Report on Kerinci (Indonesia) — 13 March-19 March 2019
Smithsonian / US Geological Survey Weekly Volcanic Activity Report, 13 March-19 March 2019
Managing Editor: Sally Kuhn Sennert
Please cite this report as:
Global Volcanism Program, 2019. Report on Kerinci (Indonesia). In: Sennert, S K (ed.), Weekly Volcanic Activity Report, 13 March-19 March 2019. Smithsonian Institution and US Geological Survey.
1.697°S, 101.264°E; summit elev. 3800 m
All times are local (unless otherwise noted)
The Darwin VAAC reported that on 13 March an ash plume from Kerinci rose to an altitude of 4 km (13,000 ft) a.s.l. and drifted S based on information from PVMBG. On 15 March an ash plume identified in satellite images rose to an altitude of 4.3 (14,000 ft) a.s.l. and drifted W. The Alert Level remained at 2 (on a scale of 1-4), and tourists were warned to remain outside of the 3-km exclusion zone.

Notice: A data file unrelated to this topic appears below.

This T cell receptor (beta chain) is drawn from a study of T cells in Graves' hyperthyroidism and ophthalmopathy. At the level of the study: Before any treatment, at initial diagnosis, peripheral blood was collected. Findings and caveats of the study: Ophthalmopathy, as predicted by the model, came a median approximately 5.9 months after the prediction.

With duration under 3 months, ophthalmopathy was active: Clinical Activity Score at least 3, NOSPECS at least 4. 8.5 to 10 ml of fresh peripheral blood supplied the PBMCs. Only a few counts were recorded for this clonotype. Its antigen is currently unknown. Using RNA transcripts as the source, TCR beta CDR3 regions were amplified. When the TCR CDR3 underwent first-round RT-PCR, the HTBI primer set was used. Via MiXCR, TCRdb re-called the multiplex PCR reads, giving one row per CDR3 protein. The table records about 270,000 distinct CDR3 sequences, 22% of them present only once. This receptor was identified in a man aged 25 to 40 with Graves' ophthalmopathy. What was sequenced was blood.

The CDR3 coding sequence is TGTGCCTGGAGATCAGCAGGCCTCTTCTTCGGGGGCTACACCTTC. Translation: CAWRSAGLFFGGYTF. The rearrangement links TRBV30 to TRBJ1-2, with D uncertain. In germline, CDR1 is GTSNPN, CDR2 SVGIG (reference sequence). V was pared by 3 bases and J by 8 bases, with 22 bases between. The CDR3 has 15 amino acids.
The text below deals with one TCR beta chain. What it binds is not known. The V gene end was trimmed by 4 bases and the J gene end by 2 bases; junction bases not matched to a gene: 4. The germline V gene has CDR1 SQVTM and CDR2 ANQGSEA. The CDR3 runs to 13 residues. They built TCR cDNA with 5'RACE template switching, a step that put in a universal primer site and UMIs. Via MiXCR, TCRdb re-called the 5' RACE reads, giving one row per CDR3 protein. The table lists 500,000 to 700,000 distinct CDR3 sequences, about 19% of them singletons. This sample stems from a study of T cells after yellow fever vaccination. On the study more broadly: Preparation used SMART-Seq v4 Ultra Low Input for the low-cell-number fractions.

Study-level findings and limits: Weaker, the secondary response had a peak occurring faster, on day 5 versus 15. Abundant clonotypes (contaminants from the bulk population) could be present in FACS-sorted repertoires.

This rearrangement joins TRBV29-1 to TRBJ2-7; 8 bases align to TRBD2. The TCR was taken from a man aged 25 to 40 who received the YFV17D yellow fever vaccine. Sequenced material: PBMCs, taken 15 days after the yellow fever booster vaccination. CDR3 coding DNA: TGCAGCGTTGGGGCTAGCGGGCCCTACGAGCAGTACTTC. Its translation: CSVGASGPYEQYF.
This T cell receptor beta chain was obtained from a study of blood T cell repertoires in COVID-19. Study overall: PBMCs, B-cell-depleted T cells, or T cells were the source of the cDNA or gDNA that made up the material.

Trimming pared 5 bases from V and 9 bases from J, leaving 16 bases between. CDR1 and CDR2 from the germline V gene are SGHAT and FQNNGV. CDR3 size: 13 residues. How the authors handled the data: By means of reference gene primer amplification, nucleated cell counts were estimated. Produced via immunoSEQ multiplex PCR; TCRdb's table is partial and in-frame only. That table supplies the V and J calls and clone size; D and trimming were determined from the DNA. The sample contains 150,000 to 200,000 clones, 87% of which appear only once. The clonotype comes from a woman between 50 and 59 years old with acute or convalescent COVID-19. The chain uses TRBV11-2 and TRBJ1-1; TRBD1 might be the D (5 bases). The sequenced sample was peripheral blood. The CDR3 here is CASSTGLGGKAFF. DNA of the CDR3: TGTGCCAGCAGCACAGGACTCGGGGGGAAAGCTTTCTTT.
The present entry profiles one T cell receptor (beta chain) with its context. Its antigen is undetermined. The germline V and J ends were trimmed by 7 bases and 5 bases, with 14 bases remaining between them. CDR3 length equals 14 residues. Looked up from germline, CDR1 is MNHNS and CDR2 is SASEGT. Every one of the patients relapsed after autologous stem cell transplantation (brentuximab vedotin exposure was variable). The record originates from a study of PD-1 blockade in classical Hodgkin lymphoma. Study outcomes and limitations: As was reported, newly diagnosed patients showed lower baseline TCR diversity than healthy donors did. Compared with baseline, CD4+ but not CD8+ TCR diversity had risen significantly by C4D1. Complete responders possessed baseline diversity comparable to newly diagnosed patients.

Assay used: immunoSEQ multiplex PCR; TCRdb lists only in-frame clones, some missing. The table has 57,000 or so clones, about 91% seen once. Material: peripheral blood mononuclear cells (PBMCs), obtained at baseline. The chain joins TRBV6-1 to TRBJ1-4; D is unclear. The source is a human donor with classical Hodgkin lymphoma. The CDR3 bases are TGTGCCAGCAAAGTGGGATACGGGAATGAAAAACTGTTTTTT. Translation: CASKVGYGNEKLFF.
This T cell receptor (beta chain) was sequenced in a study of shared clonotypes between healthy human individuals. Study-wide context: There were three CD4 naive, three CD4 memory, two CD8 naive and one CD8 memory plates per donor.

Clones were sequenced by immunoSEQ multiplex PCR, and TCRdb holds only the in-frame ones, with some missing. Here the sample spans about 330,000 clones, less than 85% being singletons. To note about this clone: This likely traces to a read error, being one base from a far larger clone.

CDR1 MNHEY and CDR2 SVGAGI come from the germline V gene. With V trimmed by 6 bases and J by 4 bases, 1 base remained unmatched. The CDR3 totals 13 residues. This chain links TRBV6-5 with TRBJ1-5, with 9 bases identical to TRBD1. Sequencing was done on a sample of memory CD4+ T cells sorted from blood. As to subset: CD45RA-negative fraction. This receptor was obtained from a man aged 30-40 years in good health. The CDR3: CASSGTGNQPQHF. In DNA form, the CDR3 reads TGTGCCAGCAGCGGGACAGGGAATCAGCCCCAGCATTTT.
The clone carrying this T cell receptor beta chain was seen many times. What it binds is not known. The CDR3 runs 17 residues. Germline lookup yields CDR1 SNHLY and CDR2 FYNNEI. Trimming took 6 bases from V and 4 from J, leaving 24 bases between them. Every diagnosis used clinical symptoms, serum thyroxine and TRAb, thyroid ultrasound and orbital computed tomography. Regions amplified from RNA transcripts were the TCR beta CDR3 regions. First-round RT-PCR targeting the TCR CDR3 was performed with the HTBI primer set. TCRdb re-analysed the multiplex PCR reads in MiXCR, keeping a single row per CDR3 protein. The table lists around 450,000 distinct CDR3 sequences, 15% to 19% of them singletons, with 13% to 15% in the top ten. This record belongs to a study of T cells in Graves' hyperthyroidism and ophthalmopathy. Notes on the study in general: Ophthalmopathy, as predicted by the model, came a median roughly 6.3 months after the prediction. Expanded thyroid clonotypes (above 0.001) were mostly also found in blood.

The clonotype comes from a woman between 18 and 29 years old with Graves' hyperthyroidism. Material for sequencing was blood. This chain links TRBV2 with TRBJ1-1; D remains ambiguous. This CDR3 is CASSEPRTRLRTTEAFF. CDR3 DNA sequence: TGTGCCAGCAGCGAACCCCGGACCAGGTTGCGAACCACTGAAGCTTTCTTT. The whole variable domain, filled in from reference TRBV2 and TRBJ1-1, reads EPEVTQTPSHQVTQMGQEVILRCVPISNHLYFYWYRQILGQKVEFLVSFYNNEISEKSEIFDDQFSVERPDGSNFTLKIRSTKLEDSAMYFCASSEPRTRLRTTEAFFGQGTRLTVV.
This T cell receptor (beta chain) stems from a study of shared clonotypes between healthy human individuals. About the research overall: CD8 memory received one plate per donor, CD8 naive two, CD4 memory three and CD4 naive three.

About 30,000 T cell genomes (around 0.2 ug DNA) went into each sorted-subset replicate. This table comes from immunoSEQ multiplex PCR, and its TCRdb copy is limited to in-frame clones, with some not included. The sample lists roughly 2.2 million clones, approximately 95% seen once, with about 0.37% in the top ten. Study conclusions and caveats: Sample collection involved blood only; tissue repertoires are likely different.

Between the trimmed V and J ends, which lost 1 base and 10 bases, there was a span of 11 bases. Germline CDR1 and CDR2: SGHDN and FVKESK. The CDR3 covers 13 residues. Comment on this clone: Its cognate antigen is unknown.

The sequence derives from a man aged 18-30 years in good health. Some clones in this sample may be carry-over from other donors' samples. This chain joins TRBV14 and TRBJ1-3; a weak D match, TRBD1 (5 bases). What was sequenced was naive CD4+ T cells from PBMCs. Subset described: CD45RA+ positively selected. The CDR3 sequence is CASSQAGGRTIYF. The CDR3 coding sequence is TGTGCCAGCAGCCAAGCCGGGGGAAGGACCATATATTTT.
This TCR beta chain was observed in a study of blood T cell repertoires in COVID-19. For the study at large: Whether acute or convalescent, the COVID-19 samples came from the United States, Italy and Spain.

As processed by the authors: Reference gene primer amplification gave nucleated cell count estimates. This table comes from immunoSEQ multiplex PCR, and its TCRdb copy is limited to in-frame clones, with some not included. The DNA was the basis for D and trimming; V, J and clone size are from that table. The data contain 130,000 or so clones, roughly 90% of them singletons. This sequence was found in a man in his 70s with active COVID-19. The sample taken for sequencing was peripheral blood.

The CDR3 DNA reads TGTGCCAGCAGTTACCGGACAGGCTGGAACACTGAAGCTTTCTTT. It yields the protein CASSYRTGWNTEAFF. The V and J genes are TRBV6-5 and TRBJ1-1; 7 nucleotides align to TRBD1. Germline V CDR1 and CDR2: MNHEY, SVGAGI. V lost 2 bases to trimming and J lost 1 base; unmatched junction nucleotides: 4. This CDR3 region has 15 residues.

Geologic Background. Gunung Kerinci in central Sumatra forms Indonesia's highest volcano and is one of the most active in Sumatra. It is capped by an unvegetated young summit cone that was constructed NE of an older crater remnant. There is a deep 600-m-wide summit crater often partially filled by a small crater lake that lies on the NE crater floor, opposite the SW-rim summit. The massive 13 x 25 km wide volcano towers 2400-3300 m above surrounding plains and is elongated in a N-S direction. Frequently active, Kerinci has been the source of numerous moderate explosive eruptions since its first recorded eruption in 1838.